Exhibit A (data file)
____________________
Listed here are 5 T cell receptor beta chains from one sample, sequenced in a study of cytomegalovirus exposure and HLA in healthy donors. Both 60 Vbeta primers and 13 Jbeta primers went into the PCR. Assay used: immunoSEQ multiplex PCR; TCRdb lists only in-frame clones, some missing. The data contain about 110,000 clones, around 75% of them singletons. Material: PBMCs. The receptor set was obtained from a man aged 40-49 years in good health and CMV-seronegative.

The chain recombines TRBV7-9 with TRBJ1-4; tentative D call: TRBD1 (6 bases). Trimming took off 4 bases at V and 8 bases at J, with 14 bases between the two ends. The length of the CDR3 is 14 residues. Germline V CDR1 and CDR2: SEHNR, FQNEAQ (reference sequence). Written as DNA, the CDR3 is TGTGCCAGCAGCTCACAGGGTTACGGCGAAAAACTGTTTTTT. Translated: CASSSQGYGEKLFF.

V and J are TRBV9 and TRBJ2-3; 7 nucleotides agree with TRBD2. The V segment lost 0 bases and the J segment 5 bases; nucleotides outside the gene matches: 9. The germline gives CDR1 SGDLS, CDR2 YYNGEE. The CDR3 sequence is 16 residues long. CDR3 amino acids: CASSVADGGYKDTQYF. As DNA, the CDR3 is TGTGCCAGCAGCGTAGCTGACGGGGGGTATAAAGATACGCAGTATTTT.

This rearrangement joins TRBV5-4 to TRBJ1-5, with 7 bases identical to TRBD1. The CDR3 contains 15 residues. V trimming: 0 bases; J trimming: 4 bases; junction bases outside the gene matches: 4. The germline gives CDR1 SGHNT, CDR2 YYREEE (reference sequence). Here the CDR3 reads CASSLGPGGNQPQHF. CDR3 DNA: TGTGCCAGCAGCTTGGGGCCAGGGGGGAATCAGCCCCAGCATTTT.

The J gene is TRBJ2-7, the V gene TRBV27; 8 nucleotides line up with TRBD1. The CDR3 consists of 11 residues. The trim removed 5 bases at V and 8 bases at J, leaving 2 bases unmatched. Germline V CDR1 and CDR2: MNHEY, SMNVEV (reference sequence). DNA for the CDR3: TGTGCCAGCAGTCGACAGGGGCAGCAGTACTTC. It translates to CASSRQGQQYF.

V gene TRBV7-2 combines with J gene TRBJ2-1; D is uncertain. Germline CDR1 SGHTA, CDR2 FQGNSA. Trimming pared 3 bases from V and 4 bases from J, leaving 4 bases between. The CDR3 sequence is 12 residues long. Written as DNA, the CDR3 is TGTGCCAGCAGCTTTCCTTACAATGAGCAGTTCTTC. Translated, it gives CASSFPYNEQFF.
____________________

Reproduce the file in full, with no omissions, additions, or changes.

Listed here are 5 T cell receptor beta chains from one sample, sequenced in a study of cytomegalovirus exposure and HLA in healthy donors. Both 60 Vbeta primers and 13 Jbeta primers went into the PCR. Assay used: immunoSEQ multiplex PCR; TCRdb lists only in-frame clones, some missing. The data contain about 110,000 clones, around 75% of them singletons. Material: PBMCs. The receptor set was obtained from a man aged 40-49 years in good health and CMV-seronegative.

The chain recombines TRBV7-9 with TRBJ1-4; tentative D call: TRBD1 (6 bases). Trimming took off 4 bases at V and 8 bases at J, with 14 bases between the two ends. The length of the CDR3 is 14 residues. Germline V CDR1 and CDR2: SEHNR, FQNEAQ (reference sequence). Written as DNA, the CDR3 is TGTGCCAGCAGCTCACAGGGTTACGGCGAAAAACTGTTTTTT. Translated: CASSSQGYGEKLFF.

V and J are TRBV9 and TRBJ2-3; 7 nucleotides agree with TRBD2. The V segment lost 0 bases and the J segment 5 bases; nucleotides outside the gene matches: 9. The germline gives CDR1 SGDLS, CDR2 YYNGEE. The CDR3 sequence is 16 residues long. CDR3 amino acids: CASSVADGGYKDTQYF. As DNA, the CDR3 is TGTGCCAGCAGCGTAGCTGACGGGGGGTATAAAGATACGCAGTATTTT.

This rearrangement joins TRBV5-4 to TRBJ1-5, with 7 bases identical to TRBD1. The CDR3 contains 15 residues. V trimming: 0 bases; J trimming: 4 bases; junction bases outside the gene matches: 4. The germline gives CDR1 SGHNT, CDR2 YYREEE (reference sequence). Here the CDR3 reads CASSLGPGGNQPQHF. CDR3 DNA: TGTGCCAGCAGCTTGGGGCCAGGGGGGAATCAGCCCCAGCATTTT.

The J gene is TRBJ2-7, the V gene TRBV27; 8 nucleotides line up with TRBD1. The CDR3 consists of 11 residues. The trim removed 5 bases at V and 8 bases at J, leaving 2 bases unmatched. Germline V CDR1 and CDR2: MNHEY, SMNVEV (reference sequence). DNA for the CDR3: TGTGCCAGCAGTCGACAGGGGCAGCAGTACTTC. It translates to CASSRQGQQYF.

V gene TRBV7-2 combines with J gene TRBJ2-1; D is uncertain. Germline CDR1 SGHTA, CDR2 FQGNSA. Trimming pared 3 bases from V and 4 bases from J, leaving 4 bases between. The CDR3 sequence is 12 residues long. Written as DNA, the CDR3 is TGTGCCAGCAGCTTTCCTTACAATGAGCAGTTCTTC. Translated, it gives CASSFPYNEQFF.